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Thousands of homes still without electricity in Kainuu

Over 5,000 households in the region of Kainuu suffered from ongoing power outages on Saturday, with more snow in the forecast for overnight.

Lumista metsää helikoptreista kuvattuna.
Image: Elisa Kinnunen / Yle

Some 5,500 homes in the Kainuu region of Finland were without power on Saturday due to downed power lines. The local power company Loiste Sähköverkko says the municipality of Suomussalmi is worst affected, as over 2,000 households have fallen prey to the blackout.

The company told an Yle reporter that it has recruited more powerline technicians from southern Finland to help restore power to all the homes and businesses in the area.

Kainuu Rescue Services director Anssi Parviainen says 140 lineworkers, 28 snowmobiles, 6 excavators and 6 all-terrain tracked vehicles on loan from the Finnish Defence Forces are already working to repair the damage.

"Our first priority is to make sure that people are able to make contact with emergency services if necessary, and that the authorities' radio connections are functioning," he says.

Parviainen says the goal was to restore power to all about 1,000 homes by nightfall, but his pessimistic estimate is that up to 4,000 homes may still be without power before the day is out.

No evacuations yet

The Kainuu Rescue Services director says no one has been evacuated from the area yet, although preparations have been made for emergency shelters if the situation continues.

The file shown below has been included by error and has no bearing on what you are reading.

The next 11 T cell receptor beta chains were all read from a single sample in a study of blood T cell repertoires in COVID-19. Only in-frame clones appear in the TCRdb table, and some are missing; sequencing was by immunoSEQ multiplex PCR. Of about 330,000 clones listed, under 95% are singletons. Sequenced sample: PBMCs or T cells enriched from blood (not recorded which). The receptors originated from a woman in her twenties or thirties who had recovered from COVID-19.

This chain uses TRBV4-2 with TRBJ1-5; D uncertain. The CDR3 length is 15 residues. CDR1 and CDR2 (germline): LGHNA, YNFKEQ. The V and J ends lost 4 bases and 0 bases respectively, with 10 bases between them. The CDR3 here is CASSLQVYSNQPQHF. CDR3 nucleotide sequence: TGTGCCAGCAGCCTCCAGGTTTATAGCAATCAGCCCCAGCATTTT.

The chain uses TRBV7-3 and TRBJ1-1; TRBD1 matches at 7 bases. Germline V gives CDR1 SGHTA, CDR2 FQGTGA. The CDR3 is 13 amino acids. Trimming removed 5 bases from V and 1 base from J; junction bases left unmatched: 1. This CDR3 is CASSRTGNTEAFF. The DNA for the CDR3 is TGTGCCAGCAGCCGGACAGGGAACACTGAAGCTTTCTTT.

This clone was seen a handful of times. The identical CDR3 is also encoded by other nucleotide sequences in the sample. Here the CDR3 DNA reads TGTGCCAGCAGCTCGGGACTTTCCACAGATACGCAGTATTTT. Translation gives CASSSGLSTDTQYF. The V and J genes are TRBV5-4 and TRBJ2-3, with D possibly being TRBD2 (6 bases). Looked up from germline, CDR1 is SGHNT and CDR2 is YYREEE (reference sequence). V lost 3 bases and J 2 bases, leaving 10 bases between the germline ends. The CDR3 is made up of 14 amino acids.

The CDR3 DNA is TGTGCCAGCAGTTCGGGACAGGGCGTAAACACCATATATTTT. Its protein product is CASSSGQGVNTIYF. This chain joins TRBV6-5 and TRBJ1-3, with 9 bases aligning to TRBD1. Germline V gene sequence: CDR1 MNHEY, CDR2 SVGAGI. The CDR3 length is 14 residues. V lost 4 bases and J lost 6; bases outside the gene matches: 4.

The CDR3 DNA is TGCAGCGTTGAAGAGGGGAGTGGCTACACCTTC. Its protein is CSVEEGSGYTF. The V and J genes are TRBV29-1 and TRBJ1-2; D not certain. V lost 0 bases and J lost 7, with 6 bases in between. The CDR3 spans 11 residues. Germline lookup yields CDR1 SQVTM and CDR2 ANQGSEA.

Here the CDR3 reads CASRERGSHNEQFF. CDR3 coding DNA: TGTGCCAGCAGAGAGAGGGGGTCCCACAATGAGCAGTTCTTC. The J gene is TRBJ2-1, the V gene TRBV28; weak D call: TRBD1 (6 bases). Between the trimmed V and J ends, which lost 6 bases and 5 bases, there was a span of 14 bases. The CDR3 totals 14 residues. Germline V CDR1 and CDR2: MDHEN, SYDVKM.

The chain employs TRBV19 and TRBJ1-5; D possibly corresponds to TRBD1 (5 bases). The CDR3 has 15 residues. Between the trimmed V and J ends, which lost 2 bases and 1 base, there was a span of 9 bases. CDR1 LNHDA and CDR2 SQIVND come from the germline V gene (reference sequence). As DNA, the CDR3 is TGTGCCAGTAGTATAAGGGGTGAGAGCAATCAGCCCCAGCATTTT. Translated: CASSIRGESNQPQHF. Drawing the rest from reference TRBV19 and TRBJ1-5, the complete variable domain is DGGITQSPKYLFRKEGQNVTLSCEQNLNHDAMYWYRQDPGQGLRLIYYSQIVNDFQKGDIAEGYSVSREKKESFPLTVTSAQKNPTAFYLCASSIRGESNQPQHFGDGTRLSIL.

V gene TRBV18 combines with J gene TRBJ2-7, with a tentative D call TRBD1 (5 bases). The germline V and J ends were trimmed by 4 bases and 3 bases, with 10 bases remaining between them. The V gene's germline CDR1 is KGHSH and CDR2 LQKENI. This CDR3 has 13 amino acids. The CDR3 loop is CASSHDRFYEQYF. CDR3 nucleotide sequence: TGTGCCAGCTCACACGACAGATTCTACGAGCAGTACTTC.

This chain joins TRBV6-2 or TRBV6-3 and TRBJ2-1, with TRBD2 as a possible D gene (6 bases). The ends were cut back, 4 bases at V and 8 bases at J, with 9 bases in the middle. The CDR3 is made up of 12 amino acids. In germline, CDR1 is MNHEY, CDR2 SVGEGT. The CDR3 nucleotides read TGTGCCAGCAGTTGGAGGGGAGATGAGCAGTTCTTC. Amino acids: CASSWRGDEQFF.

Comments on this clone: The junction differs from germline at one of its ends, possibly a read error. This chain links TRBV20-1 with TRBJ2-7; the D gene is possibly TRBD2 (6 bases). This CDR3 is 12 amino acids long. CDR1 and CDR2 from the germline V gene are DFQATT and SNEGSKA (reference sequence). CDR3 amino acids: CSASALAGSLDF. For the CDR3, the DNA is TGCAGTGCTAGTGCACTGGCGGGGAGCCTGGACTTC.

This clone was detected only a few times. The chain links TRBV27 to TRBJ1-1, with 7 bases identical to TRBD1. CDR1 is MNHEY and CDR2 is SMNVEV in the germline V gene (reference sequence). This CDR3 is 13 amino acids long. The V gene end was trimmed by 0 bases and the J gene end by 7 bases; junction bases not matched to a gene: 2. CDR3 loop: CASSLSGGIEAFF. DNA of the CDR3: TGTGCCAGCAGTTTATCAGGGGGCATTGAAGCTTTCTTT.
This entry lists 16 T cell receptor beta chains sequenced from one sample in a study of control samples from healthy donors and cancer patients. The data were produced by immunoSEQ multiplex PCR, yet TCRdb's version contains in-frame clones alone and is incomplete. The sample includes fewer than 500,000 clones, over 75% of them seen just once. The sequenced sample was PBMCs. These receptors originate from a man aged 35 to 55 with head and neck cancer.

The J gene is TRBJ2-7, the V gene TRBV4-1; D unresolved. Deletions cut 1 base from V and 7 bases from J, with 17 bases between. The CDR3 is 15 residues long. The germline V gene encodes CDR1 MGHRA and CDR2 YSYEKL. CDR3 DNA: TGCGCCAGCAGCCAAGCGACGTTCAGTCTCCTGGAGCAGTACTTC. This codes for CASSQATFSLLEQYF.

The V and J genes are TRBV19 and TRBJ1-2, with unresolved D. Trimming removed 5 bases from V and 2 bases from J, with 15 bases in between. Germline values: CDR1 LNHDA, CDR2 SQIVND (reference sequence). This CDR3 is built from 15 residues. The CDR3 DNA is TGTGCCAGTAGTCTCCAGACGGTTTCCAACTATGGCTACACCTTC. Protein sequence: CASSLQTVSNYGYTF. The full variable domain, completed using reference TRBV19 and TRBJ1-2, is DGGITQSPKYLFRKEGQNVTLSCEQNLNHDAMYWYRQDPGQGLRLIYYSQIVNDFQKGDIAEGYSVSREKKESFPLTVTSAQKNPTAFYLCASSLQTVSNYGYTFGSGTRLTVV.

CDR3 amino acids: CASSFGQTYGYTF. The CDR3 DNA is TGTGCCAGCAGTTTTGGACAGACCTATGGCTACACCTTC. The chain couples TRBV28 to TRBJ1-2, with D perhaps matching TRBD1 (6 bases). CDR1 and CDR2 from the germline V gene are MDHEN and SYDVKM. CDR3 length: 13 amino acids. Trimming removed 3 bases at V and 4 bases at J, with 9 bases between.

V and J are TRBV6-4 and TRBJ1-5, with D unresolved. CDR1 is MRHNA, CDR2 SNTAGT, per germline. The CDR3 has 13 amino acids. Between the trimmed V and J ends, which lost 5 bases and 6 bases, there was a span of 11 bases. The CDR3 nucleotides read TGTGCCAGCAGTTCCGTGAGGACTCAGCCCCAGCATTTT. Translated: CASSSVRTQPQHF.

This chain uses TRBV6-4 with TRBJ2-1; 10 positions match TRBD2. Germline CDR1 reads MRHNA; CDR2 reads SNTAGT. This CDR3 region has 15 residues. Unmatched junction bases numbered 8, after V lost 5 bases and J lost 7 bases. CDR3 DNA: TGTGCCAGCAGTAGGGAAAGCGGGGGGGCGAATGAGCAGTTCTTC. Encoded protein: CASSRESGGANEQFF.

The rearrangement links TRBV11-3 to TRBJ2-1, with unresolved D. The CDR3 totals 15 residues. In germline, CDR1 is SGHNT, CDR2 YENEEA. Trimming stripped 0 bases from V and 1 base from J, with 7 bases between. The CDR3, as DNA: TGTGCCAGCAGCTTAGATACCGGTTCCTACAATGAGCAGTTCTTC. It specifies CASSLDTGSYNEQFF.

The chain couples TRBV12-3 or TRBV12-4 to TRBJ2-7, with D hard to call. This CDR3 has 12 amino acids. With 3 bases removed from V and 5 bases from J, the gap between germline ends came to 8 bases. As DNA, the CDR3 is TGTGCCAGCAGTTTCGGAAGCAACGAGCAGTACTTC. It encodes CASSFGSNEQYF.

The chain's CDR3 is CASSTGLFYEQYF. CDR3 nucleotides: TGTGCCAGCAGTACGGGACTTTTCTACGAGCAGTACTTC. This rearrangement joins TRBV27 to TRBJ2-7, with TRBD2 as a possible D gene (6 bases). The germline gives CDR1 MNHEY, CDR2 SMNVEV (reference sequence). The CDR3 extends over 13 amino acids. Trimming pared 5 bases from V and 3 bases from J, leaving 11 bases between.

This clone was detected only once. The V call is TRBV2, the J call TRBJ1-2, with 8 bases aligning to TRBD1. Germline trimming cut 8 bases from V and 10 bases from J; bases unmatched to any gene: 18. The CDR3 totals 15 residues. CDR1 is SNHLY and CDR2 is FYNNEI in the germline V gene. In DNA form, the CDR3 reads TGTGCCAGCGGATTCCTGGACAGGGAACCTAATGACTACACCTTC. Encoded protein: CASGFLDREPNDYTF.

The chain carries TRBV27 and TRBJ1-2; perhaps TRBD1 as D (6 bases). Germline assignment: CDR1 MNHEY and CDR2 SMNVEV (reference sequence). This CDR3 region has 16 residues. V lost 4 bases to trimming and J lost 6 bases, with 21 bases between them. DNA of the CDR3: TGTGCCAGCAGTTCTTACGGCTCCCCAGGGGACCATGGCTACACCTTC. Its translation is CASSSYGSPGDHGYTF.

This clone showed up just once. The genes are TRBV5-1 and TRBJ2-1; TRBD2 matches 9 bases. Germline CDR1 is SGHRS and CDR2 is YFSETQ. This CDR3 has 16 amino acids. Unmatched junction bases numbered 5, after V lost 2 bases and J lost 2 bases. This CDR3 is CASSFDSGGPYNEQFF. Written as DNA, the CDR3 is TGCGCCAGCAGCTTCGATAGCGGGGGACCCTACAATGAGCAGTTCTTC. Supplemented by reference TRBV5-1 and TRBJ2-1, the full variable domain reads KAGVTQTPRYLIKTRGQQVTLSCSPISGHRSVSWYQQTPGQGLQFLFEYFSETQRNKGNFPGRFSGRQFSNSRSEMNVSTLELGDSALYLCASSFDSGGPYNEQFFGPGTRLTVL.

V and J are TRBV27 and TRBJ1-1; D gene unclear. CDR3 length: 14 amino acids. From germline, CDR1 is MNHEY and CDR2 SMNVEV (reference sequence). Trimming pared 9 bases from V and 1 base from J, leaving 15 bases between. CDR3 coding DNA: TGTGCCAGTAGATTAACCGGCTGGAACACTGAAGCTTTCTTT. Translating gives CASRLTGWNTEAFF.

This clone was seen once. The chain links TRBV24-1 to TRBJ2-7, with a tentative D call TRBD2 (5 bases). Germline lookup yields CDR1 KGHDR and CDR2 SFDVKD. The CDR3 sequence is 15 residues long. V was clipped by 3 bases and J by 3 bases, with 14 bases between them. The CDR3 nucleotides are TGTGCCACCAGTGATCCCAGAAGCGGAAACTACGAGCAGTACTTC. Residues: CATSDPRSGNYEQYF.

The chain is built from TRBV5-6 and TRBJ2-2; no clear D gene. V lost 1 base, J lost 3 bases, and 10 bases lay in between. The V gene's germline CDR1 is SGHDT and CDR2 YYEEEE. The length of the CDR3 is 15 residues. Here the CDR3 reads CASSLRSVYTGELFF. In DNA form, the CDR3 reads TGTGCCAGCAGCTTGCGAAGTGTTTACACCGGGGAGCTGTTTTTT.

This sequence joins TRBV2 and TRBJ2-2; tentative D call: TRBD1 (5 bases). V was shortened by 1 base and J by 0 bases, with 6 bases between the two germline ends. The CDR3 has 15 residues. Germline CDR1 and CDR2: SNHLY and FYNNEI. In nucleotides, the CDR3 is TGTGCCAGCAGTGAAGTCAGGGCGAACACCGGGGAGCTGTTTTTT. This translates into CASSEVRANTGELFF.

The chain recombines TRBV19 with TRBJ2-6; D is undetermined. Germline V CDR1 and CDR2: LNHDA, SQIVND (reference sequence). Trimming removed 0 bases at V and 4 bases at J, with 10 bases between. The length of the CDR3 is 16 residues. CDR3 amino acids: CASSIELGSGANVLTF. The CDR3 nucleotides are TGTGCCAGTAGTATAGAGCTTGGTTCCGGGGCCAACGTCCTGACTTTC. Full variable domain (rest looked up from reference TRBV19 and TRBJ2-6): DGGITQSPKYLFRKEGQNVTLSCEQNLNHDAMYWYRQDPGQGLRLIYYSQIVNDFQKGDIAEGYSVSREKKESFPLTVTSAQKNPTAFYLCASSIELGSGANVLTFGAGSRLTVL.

"The weather is getting colder and we still don't know how it will affect things. The question is whether it will increase or decrease the electricity distribution problems. If buildings without power start to get too cold, then we are going to have to start moving people to different locations," Parviainen says.

He says that most of the region's residents have managed quite well, considering that some of them have been without power for several days. The Finnish Red Cross has been active in the region, distributing power generators, warm blankets and water canisters.

"We've received messages from people that they are getting by okay. They say 'we've been through power cuts before and the phone lines haven't always worked in the past, either'," Parviainen says.

Things have been more complicated for the area's farmers, however, as many in locations without enough generators have had to milk their dairy cows by hand, for example.

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